Shifting Perspective to Heal America

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By Monte F. Bourjaily

Once upon a time, an op-ed or interview by the former Director of the CIA or head of NSA (much less both of them) warning of Russian interference with America’s electoral process would have set off alarm bells and triggered defensive action. Today, it is attacked as partisan. Efforts to investigate the claim’s legitimacy compete with efforts to undermine the very institutions we entrust to discover and root out this interference. This perverse reaction to experts’ efforts to inform and solve problems is repeated in area after area from climate change, to healthcare. Why are so many citizens hostile to experts’ words? Why do they mistrust the very people and institutions who seek to inform and help?

Is it possible that, in this time of division and eroding trust, the communication platform is the problem? While experts have greater reach and visibility when speaking on CNN, MSNBC, NBC, ABC or CBS or through an op-ed in The Washington Post or The Wall Street Journal, speaking there alone is suspect as partisan, elitist or “fake”. What if people with expertise took a break from speaking principally through national media outlets and went out to communities to talk directly with people in local churches, fire stations, schools and American Legion halls?

We need to protect and rebuild the credibility of our institutions, experts, media and all who seek to put the country first by reestablishing connection with Americans suspicious of a selfish, meritocratic elite. One way to demonstrate that the conversation is about those we seek to help rather than us is to leave our comfortable places and talk with people in person in their communities. How would a group in Culpeper, VA or Marion County, IA react to an honest discussion with John Brennan or Michael Hayden about Russia’s attempt to manipulate Americans via Facebook and Twitter? After overcoming skepticism by making the conversation about our nation’s security, not Donald Trump, I think people would care and listen, because these people are speaking to them in the flesh about our shared national interest. This suggestion asks speakers to sacrifice time and lost income, but we are at a critical point. If we can bring the country back together, we can do powerful things and we all will benefit.

This effort needs to be repeated by climate scientists, former FBI agents, journalists and others who have expertise, visibility and a voice. The questions and criticism need to be addressed directly and honestly in a tone that puts the listener/questioner first. These ideas are influenced by Arlie Hochschild’s Strangers in Their Own Land, Dan Rather’s What Unites Us and Studs Terkel’s many interview narratives as well the effort by the group Better Angels (https://braverangels.org). Mr. Rather’s chapters on empathy and service identify pieces missing from the national discussion. The fact that in his mid-80s Mr. Rather is still traveling the country and seeking to pull us together is a powerful model of effort in the service of America.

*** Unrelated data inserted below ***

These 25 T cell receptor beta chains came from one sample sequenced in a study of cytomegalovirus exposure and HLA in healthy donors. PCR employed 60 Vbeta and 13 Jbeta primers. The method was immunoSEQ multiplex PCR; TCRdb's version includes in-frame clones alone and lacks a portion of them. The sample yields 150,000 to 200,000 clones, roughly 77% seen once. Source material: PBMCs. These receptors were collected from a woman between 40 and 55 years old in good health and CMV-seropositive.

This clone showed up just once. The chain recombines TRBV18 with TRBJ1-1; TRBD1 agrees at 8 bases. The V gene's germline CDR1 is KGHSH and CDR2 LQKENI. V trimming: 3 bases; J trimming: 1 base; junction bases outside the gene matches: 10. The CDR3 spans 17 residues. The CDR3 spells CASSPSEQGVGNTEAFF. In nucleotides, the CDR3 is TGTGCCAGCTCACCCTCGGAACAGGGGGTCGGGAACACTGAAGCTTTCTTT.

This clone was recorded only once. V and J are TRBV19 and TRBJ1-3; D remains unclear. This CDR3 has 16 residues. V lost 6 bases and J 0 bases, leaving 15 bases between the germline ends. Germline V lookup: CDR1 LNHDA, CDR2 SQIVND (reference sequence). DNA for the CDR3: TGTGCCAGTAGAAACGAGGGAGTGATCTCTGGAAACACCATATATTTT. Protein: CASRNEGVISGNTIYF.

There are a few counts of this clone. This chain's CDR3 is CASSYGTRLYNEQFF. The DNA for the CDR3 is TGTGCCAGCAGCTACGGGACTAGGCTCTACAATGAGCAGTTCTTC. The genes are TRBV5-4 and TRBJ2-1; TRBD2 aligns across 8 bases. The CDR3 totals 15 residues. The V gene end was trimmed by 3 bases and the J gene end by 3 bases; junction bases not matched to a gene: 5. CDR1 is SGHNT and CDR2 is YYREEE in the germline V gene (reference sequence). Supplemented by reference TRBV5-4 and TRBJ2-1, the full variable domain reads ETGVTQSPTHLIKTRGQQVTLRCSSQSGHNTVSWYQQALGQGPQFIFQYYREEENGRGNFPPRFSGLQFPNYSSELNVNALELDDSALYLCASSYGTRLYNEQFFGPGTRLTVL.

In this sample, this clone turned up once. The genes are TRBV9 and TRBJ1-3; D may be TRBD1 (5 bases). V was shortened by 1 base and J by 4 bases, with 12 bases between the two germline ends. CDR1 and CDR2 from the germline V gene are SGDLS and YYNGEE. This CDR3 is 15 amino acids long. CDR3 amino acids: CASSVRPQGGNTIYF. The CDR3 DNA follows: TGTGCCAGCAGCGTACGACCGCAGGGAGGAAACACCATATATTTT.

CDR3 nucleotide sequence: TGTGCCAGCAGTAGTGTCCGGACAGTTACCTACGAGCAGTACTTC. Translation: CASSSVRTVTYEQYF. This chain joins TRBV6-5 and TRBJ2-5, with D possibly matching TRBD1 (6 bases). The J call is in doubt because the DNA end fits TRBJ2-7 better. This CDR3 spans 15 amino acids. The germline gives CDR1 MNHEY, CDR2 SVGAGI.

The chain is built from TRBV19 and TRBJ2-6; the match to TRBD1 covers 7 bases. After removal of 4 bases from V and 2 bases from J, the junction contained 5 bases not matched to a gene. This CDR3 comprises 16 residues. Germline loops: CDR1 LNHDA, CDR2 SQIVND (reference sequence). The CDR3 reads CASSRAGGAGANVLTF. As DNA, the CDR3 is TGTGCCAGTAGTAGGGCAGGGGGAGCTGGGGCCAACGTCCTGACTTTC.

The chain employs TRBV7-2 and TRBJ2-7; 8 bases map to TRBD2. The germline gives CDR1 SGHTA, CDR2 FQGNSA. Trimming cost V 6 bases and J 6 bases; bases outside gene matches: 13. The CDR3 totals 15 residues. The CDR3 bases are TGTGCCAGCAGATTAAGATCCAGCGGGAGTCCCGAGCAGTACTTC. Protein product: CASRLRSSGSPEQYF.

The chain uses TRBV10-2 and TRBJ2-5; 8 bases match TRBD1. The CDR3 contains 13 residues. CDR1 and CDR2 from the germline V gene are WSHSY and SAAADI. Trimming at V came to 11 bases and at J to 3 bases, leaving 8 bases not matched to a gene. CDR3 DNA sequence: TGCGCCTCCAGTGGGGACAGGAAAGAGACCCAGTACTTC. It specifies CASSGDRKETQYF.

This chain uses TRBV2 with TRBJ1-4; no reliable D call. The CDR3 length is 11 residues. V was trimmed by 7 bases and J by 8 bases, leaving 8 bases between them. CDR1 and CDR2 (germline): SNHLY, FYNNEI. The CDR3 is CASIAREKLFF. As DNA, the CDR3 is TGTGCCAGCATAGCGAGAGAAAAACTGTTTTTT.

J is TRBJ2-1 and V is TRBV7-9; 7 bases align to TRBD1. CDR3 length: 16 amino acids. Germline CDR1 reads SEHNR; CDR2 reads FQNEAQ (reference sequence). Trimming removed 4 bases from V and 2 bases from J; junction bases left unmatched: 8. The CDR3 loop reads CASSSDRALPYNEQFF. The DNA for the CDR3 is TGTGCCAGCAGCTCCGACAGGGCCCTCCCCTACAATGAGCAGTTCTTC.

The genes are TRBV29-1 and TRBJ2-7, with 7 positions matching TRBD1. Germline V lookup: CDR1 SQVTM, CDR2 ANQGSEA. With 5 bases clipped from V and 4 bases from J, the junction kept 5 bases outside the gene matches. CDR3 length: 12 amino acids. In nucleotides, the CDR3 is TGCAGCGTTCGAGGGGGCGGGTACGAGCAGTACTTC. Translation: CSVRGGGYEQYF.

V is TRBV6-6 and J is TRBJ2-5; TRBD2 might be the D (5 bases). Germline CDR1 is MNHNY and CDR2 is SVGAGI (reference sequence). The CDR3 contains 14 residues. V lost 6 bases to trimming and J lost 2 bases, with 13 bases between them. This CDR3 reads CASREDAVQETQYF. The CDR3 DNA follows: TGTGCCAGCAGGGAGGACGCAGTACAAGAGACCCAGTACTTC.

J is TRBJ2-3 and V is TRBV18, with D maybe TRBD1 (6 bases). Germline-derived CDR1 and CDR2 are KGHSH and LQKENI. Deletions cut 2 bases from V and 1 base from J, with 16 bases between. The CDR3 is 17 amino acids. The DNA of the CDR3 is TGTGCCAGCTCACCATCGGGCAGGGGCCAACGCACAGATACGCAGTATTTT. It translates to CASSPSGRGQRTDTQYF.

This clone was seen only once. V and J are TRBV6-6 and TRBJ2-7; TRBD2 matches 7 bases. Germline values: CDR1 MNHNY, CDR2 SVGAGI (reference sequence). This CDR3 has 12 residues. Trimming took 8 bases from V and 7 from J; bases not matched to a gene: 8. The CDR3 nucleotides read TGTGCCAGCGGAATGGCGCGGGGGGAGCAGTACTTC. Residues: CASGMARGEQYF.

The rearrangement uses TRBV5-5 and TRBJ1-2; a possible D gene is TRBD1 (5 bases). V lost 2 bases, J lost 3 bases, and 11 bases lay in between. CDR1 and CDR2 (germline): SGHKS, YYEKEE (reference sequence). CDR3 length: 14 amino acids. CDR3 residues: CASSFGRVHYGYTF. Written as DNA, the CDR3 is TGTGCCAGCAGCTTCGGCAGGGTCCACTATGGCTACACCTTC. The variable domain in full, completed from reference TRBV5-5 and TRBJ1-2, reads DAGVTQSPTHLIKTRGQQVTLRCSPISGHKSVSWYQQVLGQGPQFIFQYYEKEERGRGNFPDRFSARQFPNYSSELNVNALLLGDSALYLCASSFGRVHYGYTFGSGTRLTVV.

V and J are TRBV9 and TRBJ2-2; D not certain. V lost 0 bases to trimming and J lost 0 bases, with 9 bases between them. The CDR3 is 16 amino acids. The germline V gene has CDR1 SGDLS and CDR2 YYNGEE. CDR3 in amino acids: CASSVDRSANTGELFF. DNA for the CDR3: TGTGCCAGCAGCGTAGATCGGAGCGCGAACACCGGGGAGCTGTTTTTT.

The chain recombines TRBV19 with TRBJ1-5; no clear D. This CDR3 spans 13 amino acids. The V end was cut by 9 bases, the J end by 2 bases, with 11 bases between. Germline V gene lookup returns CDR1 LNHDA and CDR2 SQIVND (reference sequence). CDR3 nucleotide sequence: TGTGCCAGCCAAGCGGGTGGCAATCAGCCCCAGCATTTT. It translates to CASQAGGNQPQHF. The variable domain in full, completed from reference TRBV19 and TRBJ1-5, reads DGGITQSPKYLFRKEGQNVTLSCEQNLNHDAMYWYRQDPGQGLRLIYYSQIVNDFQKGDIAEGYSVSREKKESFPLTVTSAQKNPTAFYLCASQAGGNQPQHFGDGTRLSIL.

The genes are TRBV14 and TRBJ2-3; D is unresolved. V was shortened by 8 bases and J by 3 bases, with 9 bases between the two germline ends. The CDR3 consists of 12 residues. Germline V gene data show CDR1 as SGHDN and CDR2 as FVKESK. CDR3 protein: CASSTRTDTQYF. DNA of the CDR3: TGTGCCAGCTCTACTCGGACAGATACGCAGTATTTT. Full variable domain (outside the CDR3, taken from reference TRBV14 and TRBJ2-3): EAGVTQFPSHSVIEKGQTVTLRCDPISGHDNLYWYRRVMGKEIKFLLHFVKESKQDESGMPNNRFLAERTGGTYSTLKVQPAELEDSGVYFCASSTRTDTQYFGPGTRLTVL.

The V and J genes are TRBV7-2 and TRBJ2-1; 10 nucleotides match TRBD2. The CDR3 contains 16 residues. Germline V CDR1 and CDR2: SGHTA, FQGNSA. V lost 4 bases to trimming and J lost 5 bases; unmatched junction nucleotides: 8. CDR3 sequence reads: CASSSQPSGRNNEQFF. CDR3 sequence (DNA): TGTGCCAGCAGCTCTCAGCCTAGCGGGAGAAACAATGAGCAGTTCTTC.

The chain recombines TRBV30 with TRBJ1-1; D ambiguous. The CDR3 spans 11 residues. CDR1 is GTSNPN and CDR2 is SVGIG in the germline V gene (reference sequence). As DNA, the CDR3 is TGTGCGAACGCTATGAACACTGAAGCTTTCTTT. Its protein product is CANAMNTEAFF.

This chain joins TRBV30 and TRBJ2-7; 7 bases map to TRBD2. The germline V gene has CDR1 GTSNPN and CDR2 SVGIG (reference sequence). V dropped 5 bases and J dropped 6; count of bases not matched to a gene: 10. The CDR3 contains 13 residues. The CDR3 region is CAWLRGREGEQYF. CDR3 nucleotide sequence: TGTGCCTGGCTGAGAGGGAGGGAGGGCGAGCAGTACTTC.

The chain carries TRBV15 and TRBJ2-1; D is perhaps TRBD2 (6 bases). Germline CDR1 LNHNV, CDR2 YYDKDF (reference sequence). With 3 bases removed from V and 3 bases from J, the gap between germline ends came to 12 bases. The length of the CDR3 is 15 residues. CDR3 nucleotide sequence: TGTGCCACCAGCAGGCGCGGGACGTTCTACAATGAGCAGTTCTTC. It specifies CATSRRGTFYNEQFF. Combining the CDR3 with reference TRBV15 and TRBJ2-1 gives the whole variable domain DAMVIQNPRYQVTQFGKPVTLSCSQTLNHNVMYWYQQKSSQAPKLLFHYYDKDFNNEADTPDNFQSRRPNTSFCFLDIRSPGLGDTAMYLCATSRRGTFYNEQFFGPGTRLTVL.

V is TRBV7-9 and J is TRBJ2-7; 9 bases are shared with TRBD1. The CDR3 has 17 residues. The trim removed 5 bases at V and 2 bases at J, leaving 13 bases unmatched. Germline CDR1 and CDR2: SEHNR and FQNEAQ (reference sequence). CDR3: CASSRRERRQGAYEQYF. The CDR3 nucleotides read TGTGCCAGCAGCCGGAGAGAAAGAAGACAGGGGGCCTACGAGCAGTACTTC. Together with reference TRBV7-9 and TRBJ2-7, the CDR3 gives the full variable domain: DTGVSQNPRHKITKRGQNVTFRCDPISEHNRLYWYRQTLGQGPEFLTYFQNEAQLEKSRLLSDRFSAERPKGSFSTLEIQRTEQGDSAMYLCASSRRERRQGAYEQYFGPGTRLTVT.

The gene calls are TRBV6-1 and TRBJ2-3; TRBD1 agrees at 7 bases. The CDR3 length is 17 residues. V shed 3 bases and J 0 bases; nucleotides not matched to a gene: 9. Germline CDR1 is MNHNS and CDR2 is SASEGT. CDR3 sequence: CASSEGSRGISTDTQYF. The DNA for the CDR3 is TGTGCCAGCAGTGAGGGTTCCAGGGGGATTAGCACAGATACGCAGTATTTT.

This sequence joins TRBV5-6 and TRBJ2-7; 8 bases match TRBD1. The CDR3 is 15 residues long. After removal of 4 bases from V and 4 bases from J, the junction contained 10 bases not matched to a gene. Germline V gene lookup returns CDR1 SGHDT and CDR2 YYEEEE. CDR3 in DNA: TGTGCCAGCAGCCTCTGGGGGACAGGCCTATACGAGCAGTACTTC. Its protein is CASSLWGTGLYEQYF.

I am not naïve about how hard these conversations will be. They will be scary for the speakers and are likely to produce pain and anger in the audience. How many people want their beliefs challenged? How many people want to be attacked when they try to reach out and speak what they believe to be the truth? How humbling to forgo national visibility in favor of slogging a speaking circuit. Will people welcome the ideas or reject them? Will the speaker be able to check his/her ego, listen to criticism and respond in a way that addresses individual audience member’s concerns?

The bigger question is how to carry this out logistically. Is this a project for Better Angels? Would an organization like the Aspen Institute be willing to modify its mission of assembling speakers in central locations to take on mission of local engagement? Might a philanthropist or entrepreneur like Steve Case, Nick Hanauer, Mark Cuban or Michael Bloomberg be willing to underwrite the effort?

This is an apolitical campaign to rebuild Americans’ trust in each other. The trust gap is with experts whose knowledge has been politicized and undermined. Like in Plato’s Allegory of the Cave, the challenge is to return to the community, sharing understanding with the skeptics and against the efforts of the sophists. Reluctance is natural, even desired. Aristotle would argue that the highest form of service is that done for others at the expense of some part of the self. If we continue to argue from afar, we maintain a gap into which any manipulator, domestic or foreign, can drive a deep wedge. Now is the time for those of us claiming expertise to take risks with our feelings, engage in local communities, listen and seek common ground regarding our shared values to reunite our country.

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This article, however, features speakers across a racial rather than a partisan divide. For this conversation, the white speaker is Cameron Swallow, a Braver Angels leader and local bluegrass musician in Wisconsin. The Black speaker is Austin Willacy, a professional songwriter, musician, and activist near Oakland, California.

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